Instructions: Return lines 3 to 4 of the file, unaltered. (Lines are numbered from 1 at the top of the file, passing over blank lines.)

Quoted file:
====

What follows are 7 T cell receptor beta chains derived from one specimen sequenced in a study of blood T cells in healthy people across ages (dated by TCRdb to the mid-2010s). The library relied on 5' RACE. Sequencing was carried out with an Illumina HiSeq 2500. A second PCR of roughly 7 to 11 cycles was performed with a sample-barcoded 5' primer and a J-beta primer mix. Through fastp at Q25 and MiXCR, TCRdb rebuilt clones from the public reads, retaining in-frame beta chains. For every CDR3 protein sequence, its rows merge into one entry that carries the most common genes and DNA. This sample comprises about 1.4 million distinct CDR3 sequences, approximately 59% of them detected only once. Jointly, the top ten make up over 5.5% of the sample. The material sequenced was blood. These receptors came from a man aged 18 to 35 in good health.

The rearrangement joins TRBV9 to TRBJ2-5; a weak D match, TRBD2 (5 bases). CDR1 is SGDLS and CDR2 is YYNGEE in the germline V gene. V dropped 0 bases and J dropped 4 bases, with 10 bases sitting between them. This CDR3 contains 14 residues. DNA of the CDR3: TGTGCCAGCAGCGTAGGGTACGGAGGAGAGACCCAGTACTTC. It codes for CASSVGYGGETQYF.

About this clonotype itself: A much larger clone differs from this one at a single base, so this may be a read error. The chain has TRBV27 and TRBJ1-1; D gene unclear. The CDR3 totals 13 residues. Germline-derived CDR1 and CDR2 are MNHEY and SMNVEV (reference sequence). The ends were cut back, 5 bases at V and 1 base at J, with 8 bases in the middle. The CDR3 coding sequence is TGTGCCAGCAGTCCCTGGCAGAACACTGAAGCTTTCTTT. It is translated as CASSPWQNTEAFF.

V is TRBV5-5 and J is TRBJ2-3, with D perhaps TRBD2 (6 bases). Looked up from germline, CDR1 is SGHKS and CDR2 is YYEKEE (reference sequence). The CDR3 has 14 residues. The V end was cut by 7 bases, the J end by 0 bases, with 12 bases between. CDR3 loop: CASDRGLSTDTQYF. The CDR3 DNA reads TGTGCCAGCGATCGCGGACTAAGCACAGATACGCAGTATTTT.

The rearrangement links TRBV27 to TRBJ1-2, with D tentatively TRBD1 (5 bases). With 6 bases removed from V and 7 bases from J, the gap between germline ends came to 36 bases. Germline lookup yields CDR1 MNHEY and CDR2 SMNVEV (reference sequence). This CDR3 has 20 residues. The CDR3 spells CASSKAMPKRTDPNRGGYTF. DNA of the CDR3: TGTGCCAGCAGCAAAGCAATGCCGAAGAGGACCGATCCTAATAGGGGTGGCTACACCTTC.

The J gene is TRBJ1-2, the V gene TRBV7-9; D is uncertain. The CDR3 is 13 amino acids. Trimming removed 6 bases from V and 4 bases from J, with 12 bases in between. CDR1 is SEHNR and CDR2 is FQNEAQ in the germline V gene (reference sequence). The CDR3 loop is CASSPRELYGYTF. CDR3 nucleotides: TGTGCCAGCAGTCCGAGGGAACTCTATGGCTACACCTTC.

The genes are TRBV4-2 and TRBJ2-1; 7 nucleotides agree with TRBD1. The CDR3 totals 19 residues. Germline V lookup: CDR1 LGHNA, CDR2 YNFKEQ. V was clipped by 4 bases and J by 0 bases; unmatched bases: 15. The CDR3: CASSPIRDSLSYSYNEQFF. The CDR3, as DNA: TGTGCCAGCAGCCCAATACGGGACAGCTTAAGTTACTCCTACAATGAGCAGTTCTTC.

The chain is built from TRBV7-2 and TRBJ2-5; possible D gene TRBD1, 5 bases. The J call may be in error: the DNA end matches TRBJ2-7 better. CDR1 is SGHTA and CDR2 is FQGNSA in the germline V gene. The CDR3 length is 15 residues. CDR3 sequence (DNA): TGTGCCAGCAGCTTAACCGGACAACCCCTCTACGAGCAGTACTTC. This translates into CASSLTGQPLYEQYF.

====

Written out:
About this clonotype itself: A much larger clone differs from this one at a single base, so this may be a read error. The chain has TRBV27 and TRBJ1-1; D gene unclear. The CDR3 totals 13 residues. Germline-derived CDR1 and CDR2 are MNHEY and SMNVEV (reference sequence). The ends were cut back, 5 bases at V and 1 base at J, with 8 bases in the middle. The CDR3 coding sequence is TGTGCCAGCAGTCCCTGGCAGAACACTGAAGCTTTCTTT. It is translated as CASSPWQNTEAFF.

V is TRBV5-5 and J is TRBJ2-3, with D perhaps TRBD2 (6 bases). Looked up from germline, CDR1 is SGHKS and CDR2 is YYEKEE (reference sequence). The CDR3 has 14 residues. The V end was cut by 7 bases, the J end by 0 bases, with 12 bases between. CDR3 loop: CASDRGLSTDTQYF. The CDR3 DNA reads TGTGCCAGCGATCGCGGACTAAGCACAGATACGCAGTATTTT.